American Indians • Southwest • Photography

Navaho Trading Days


Elizabeth Hegemann

Elizabeth Hegemann, born in Cincinnati in 1897, was an accomplished photographer and a woman who enjoyed adventure. These qualities along with her marriage to an Indian trader and living most of her adult life in Southern California, Arizona, and New Mexico allowed her to leave a significant record of the Southwest's American Indians during the 1920s and 1930s.

Hegemann's photographs document interaction between Anglos and Indians, ceremonial dances, trading post life, and archaeological monuments that have been altered by time. Her text recounts her travels around Navaho country, especially the northeastern portion of the Reservation. She comments on her meetings with John Galsworthy, Charles F. Lummis, William Randolph Hearst, and Will Rogers.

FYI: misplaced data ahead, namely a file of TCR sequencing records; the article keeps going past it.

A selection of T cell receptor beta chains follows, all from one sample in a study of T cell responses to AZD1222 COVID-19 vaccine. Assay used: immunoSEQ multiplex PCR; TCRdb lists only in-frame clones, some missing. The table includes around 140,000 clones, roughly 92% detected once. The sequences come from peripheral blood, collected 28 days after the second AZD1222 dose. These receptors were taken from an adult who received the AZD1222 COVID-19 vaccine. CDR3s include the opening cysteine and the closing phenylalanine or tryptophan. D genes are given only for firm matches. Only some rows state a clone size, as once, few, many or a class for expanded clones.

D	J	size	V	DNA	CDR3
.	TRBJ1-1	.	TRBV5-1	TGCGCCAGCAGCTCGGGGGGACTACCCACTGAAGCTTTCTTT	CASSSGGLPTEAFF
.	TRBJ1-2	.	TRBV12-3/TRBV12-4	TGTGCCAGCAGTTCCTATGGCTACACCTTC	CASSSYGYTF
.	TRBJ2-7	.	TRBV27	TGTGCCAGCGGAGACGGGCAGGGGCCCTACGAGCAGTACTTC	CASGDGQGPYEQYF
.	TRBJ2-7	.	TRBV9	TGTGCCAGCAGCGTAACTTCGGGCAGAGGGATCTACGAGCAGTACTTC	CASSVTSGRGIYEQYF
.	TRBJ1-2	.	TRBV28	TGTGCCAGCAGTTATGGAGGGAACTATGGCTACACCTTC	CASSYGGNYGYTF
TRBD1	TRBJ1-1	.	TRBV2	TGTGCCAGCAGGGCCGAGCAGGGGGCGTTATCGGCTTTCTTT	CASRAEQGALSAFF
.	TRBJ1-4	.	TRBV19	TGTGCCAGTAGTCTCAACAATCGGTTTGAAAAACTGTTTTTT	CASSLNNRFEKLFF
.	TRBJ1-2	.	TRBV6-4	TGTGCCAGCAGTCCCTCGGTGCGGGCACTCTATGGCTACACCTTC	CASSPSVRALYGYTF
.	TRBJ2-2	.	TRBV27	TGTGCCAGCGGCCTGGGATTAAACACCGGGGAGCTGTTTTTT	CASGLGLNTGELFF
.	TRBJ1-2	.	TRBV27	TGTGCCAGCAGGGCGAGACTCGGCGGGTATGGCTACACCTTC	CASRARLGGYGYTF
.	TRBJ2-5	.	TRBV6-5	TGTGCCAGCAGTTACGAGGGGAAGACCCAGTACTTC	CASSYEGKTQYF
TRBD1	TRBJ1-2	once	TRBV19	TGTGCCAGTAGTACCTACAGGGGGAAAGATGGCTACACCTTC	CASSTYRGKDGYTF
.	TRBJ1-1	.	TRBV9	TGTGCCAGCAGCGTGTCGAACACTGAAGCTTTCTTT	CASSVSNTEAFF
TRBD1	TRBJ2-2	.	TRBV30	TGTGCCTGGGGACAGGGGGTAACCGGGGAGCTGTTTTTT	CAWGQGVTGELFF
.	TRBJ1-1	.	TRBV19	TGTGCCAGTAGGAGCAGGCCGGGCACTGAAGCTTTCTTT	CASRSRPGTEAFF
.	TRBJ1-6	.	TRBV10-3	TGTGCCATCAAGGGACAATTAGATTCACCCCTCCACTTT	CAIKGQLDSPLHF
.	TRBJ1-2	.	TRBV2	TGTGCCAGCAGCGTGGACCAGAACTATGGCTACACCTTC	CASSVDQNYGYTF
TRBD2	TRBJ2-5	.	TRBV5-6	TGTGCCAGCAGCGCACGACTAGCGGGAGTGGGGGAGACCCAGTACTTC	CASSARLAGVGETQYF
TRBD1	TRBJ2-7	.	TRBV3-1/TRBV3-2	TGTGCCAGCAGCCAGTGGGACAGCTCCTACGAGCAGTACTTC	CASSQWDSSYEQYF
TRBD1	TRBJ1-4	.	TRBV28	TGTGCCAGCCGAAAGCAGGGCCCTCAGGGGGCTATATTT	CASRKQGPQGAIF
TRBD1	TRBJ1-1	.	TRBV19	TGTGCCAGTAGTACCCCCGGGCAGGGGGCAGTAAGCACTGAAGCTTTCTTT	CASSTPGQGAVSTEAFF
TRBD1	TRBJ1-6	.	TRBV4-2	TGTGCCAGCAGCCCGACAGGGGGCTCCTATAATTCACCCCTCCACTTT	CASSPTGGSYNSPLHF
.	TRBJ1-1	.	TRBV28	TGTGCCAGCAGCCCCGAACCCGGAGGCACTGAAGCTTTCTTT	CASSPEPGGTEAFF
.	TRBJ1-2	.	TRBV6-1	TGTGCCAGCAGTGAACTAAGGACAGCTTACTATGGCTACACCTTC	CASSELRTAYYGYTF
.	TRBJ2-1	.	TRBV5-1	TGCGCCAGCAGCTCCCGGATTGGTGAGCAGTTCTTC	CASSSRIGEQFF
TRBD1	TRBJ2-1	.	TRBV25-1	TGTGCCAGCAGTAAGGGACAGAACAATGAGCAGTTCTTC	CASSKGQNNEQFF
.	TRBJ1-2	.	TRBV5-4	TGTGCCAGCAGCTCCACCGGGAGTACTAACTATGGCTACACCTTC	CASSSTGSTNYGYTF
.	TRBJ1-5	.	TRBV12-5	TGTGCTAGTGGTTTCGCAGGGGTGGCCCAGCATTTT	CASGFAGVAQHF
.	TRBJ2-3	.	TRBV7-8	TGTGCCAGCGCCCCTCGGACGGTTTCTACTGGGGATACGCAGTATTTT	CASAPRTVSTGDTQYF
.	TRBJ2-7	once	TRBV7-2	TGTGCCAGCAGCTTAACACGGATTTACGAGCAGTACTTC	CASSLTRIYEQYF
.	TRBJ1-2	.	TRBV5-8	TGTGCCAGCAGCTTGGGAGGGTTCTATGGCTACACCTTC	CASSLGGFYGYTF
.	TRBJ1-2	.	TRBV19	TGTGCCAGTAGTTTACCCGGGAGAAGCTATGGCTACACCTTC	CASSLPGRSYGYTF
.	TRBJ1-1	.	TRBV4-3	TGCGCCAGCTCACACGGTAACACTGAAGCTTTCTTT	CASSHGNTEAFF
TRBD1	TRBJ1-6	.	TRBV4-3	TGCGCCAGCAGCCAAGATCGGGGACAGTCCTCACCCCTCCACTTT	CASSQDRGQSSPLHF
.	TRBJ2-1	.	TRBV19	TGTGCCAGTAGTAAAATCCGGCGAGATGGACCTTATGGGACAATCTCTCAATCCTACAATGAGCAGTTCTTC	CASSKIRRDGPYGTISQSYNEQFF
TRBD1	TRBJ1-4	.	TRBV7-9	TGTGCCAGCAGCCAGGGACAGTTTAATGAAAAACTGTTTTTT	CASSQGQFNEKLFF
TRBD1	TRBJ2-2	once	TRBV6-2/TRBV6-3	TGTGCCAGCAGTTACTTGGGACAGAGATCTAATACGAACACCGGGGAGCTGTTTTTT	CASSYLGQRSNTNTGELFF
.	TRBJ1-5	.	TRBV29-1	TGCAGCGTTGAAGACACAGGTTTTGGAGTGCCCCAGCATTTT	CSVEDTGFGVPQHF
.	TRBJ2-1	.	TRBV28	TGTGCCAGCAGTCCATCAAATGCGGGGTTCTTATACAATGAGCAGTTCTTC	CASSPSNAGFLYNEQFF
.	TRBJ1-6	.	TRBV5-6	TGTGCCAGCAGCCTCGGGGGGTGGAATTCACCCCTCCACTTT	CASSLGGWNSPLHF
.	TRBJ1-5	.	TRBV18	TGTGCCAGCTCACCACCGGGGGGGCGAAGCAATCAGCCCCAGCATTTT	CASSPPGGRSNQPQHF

". . . Exceptional collection of photographs and personal recollections of life among the Navajos and Hopis during the 1920s and 1930s. . . . The scenes of Navajo and Hopi ceremonies are especially valuable because of the general paucity of such material. . . . A most valuable historical resource."-American Indian Quarterly

". . . The entire work is a fine relation of the Navajos' life in the period between the two world wars."-Library Journal


ABOUT THE CONTRIBUTORS

Elizabeth Compton Hegemann was a long-time resident of the American Southwest prior to her death in 1962.


8 x 10 in. 400 pages 318 halftones